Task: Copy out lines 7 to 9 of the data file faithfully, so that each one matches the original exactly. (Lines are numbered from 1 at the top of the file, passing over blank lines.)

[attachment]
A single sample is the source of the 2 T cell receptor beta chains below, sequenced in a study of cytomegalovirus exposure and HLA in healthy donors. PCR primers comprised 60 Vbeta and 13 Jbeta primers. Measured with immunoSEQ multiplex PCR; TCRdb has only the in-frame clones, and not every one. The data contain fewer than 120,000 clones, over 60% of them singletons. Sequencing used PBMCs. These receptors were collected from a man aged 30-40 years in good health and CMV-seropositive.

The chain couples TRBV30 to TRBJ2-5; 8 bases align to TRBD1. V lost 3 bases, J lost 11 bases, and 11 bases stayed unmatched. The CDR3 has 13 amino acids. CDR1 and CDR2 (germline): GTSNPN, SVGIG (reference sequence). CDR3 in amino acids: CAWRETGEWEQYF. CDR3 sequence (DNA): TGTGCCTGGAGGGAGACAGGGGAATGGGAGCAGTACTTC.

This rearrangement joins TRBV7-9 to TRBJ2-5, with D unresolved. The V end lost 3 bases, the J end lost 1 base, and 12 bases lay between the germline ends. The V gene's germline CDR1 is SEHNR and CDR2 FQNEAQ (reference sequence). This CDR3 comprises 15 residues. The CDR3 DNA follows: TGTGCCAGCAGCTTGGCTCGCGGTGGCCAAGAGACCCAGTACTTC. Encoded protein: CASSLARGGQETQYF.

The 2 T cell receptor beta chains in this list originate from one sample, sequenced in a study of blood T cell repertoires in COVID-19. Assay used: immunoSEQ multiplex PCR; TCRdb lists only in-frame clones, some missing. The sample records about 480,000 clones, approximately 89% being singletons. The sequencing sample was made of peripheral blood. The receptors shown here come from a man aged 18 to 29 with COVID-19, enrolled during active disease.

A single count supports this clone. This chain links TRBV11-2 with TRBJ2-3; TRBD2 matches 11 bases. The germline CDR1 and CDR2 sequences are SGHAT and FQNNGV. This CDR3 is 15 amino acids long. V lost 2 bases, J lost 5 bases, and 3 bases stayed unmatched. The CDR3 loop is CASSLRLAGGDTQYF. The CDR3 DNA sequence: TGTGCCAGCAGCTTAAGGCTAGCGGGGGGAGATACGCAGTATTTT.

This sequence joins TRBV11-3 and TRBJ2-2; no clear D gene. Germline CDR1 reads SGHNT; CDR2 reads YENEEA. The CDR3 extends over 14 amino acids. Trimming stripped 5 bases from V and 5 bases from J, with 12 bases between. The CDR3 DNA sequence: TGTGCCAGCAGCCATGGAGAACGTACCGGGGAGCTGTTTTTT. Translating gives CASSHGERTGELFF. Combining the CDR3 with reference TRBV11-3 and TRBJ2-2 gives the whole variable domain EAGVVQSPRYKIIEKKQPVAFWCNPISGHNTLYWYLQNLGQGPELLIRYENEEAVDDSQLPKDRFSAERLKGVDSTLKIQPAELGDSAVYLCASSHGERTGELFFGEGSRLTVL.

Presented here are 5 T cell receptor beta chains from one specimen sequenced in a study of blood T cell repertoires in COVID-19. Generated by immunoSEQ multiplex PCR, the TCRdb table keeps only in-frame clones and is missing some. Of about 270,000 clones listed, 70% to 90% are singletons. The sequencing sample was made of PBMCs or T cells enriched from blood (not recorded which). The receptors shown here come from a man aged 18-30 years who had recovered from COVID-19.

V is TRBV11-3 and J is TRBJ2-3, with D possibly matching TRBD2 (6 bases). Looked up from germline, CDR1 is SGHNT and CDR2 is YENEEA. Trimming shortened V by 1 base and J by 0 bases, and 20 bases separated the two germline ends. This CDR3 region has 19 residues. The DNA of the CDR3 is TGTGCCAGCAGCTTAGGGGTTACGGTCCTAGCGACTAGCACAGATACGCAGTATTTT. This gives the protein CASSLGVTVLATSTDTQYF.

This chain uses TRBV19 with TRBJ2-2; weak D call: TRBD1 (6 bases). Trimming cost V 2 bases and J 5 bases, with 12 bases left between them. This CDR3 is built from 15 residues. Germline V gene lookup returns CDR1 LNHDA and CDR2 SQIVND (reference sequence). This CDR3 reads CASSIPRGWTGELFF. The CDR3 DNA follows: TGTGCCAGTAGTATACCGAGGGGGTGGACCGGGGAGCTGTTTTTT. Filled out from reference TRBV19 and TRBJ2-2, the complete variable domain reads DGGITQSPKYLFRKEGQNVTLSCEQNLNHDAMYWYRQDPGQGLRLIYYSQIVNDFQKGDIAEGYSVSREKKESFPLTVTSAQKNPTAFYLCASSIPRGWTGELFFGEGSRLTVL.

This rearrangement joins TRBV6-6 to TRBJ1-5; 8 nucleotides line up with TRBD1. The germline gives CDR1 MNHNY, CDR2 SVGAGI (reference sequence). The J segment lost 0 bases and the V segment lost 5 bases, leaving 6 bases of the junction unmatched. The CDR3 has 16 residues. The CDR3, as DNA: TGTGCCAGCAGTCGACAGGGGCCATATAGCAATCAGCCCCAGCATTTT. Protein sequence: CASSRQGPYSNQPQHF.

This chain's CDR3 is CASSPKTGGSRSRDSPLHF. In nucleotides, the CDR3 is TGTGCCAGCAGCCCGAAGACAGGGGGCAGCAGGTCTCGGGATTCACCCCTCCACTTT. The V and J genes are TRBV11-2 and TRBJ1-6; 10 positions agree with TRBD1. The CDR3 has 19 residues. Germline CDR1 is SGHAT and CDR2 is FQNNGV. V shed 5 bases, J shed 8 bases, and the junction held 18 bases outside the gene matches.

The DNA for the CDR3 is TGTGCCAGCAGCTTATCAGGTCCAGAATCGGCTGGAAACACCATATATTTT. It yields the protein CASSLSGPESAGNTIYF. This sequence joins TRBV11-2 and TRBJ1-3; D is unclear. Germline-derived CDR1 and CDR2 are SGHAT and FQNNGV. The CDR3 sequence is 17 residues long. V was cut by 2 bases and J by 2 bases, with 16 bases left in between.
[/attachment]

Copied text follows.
Presented here are 5 T cell receptor beta chains from one specimen sequenced in a study of blood T cell repertoires in COVID-19. Generated by immunoSEQ multiplex PCR, the TCRdb table keeps only in-frame clones and is missing some. Of about 270,000 clones listed, 70% to 90% are singletons. The sequencing sample was made of PBMCs or T cells enriched from blood (not recorded which). The receptors shown here come from a man aged 18-30 years who had recovered from COVID-19.

V is TRBV11-3 and J is TRBJ2-3, with D possibly matching TRBD2 (6 bases). Looked up from germline, CDR1 is SGHNT and CDR2 is YENEEA. Trimming shortened V by 1 base and J by 0 bases, and 20 bases separated the two germline ends. This CDR3 region has 19 residues. The DNA of the CDR3 is TGTGCCAGCAGCTTAGGGGTTACGGTCCTAGCGACTAGCACAGATACGCAGTATTTT. This gives the protein CASSLGVTVLATSTDTQYF.

This chain uses TRBV19 with TRBJ2-2; weak D call: TRBD1 (6 bases). Trimming cost V 2 bases and J 5 bases, with 12 bases left between them. This CDR3 is built from 15 residues. Germline V gene lookup returns CDR1 LNHDA and CDR2 SQIVND (reference sequence). This CDR3 reads CASSIPRGWTGELFF. The CDR3 DNA follows: TGTGCCAGTAGTATACCGAGGGGGTGGACCGGGGAGCTGTTTTTT. Filled out from reference TRBV19 and TRBJ2-2, the complete variable domain reads DGGITQSPKYLFRKEGQNVTLSCEQNLNHDAMYWYRQDPGQGLRLIYYSQIVNDFQKGDIAEGYSVSREKKESFPLTVTSAQKNPTAFYLCASSIPRGWTGELFFGEGSRLTVL.